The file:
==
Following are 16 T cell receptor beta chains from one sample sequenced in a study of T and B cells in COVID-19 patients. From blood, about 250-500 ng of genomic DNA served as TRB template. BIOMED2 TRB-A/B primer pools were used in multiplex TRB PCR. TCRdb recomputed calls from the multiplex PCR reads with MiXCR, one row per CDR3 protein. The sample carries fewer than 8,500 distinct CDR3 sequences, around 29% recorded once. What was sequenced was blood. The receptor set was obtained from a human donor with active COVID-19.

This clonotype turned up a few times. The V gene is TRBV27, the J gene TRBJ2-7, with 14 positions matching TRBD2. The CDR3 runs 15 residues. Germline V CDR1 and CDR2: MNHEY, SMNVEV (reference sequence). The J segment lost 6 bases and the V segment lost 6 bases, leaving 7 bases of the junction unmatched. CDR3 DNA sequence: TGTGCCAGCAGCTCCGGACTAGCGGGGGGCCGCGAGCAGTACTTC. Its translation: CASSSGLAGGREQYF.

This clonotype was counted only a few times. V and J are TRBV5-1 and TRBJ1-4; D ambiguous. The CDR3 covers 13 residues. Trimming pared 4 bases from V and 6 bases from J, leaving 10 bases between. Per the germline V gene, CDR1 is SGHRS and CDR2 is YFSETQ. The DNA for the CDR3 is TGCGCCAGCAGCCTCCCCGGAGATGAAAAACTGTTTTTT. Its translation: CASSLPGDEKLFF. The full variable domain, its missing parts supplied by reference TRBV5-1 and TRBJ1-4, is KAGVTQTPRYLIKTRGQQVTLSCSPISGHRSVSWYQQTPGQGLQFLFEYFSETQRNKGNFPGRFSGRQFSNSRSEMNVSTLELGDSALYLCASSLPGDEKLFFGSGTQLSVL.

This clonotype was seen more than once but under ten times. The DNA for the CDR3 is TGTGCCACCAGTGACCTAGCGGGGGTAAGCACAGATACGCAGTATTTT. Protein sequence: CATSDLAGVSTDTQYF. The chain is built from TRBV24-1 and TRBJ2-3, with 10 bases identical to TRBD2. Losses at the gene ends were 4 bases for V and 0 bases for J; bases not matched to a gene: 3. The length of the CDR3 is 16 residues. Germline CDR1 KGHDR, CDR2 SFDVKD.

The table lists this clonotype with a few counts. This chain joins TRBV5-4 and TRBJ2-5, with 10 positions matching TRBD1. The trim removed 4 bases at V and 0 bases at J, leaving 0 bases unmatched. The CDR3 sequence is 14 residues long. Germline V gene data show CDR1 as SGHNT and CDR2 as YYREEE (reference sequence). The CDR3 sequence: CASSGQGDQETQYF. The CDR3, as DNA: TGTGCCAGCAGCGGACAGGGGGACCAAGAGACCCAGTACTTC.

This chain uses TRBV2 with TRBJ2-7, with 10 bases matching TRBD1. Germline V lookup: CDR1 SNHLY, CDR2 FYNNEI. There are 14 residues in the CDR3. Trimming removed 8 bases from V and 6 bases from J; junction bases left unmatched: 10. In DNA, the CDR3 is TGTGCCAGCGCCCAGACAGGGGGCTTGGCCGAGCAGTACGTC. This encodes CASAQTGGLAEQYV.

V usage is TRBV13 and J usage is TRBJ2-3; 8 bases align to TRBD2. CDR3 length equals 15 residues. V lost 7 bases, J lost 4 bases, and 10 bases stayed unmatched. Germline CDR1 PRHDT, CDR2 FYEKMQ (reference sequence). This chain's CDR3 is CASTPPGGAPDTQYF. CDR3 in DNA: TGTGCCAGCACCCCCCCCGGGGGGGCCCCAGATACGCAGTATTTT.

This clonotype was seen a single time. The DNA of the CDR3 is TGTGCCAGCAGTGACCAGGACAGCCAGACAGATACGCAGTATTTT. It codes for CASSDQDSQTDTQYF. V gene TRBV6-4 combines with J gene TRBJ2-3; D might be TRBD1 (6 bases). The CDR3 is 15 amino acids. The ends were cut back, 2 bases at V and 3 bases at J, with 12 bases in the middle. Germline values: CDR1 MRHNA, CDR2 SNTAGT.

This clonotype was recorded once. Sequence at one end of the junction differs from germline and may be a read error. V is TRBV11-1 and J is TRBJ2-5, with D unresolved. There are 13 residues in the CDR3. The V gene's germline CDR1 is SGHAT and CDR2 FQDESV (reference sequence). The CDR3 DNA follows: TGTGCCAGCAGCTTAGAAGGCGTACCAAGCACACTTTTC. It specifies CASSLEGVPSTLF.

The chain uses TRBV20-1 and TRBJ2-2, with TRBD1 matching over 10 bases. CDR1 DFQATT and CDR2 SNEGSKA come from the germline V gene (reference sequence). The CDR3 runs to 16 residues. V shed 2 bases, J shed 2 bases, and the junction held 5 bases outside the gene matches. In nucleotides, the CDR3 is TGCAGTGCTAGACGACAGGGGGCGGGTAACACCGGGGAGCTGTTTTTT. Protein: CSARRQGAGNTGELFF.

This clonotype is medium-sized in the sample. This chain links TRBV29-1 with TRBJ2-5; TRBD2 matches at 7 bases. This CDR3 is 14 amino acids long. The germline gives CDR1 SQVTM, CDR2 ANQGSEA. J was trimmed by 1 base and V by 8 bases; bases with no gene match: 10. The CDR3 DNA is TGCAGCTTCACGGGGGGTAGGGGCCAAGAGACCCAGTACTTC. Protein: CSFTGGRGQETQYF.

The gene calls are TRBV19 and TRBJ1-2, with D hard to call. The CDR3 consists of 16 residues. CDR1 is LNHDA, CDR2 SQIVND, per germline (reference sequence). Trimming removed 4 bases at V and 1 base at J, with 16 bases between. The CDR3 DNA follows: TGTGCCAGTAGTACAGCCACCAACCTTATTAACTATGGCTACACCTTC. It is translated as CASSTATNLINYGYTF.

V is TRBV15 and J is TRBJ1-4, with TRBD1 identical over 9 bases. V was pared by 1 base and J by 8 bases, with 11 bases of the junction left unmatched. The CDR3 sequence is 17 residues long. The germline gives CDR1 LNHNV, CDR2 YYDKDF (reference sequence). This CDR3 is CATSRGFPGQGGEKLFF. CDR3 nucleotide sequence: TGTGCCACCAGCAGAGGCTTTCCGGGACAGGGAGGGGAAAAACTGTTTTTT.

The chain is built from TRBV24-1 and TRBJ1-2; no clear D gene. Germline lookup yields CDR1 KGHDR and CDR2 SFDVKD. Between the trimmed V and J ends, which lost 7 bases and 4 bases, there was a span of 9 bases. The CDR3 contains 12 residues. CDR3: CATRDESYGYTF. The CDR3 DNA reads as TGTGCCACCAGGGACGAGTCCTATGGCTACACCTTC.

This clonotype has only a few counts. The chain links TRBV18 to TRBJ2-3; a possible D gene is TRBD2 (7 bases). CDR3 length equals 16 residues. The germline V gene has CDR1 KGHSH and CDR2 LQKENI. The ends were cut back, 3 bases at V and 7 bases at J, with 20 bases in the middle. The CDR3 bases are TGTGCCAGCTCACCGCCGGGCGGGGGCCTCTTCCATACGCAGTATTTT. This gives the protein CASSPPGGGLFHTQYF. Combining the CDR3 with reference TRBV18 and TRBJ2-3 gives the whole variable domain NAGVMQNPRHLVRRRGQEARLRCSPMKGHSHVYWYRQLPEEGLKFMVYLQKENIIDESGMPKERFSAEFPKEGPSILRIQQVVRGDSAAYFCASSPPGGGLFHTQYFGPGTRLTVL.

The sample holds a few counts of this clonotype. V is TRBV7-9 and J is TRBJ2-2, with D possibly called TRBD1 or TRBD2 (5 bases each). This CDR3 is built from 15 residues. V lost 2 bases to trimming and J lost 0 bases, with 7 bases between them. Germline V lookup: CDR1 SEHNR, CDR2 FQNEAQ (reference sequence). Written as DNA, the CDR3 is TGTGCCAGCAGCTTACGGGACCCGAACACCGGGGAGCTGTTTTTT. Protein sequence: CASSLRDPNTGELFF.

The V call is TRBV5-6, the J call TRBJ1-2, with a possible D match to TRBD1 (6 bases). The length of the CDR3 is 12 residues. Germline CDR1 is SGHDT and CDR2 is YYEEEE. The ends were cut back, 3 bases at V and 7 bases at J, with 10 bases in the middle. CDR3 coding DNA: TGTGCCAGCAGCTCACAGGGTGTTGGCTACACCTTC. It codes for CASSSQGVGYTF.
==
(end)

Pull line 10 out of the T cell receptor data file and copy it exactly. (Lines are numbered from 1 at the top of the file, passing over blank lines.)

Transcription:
The chain uses TRBV20-1 and TRBJ2-2, with TRBD1 matching over 10 bases. CDR1 DFQATT and CDR2 SNEGSKA come from the germline V gene (reference sequence). The CDR3 runs to 16 residues. V shed 2 bases, J shed 2 bases, and the junction held 5 bases outside the gene matches. In nucleotides, the CDR3 is TGCAGTGCTAGACGACAGGGGGCGGGTAACACCGGGGAGCTGTTTTTT. Protein: CSARRQGAGNTGELFF.